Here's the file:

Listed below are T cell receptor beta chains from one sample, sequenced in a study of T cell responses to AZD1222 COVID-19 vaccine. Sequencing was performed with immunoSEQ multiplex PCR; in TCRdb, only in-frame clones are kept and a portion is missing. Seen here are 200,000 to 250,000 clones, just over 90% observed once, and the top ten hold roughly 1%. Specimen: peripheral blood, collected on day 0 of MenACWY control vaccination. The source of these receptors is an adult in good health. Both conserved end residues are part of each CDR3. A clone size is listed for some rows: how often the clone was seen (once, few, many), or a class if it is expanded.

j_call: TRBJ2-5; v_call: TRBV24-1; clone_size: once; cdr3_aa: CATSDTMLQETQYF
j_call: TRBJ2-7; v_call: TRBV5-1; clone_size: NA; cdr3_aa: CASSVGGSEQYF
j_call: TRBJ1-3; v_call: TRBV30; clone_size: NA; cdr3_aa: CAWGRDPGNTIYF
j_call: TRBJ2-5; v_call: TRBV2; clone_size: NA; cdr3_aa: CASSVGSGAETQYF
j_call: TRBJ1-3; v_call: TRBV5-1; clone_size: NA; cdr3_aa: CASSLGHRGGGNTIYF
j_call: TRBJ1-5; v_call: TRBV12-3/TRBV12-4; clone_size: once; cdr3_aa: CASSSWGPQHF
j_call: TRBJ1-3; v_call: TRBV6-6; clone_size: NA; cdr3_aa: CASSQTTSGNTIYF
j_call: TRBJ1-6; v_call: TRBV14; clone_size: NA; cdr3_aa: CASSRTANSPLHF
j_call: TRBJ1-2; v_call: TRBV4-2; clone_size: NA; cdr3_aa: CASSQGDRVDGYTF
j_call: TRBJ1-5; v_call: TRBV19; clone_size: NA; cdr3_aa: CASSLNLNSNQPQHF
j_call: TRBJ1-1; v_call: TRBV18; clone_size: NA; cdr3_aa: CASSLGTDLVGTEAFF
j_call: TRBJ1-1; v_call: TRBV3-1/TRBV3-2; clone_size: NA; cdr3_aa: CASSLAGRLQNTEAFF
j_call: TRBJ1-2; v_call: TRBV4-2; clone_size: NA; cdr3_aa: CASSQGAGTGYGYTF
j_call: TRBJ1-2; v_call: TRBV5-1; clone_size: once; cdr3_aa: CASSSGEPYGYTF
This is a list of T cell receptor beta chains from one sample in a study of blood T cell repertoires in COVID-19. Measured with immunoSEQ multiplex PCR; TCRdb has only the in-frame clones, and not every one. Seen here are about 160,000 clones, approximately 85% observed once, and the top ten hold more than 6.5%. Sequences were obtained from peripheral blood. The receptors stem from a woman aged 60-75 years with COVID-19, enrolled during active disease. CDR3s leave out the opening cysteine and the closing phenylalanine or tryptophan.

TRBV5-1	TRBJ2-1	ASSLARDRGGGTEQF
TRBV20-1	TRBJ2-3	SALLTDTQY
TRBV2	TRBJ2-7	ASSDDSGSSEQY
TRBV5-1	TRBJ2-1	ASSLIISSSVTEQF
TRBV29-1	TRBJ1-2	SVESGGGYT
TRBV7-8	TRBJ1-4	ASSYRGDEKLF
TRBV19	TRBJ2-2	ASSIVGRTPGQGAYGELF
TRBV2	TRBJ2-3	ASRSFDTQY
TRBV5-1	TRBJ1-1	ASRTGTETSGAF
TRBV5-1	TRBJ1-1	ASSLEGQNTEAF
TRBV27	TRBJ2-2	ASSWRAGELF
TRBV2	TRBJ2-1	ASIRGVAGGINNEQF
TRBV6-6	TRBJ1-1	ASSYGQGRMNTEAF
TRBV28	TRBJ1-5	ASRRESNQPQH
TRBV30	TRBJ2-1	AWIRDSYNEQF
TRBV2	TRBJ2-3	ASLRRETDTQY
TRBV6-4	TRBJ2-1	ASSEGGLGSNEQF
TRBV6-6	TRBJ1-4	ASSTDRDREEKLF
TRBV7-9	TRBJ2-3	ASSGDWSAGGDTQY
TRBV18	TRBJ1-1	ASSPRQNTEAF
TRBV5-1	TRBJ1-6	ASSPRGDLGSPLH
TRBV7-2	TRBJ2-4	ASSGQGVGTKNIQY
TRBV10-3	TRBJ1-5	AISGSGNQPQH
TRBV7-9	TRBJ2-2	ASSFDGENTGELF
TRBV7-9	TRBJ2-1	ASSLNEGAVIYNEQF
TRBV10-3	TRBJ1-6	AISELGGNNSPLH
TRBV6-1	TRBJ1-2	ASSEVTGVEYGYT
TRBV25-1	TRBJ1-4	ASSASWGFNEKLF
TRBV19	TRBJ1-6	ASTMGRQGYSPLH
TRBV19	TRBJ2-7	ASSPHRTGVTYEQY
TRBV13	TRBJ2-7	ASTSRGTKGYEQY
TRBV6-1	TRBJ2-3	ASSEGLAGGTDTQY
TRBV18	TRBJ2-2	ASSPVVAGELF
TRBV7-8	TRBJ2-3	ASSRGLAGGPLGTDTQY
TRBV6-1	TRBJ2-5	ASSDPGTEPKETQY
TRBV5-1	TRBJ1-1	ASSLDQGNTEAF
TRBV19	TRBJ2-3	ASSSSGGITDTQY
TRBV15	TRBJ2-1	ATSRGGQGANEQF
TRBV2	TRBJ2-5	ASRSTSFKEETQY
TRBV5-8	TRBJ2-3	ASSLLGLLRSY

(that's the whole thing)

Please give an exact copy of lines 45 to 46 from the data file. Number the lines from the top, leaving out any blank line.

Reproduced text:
TRBV19	TRBJ1-6	ASTMGRQGYSPLH
TRBV19	TRBJ2-7	ASSPHRTGVTYEQY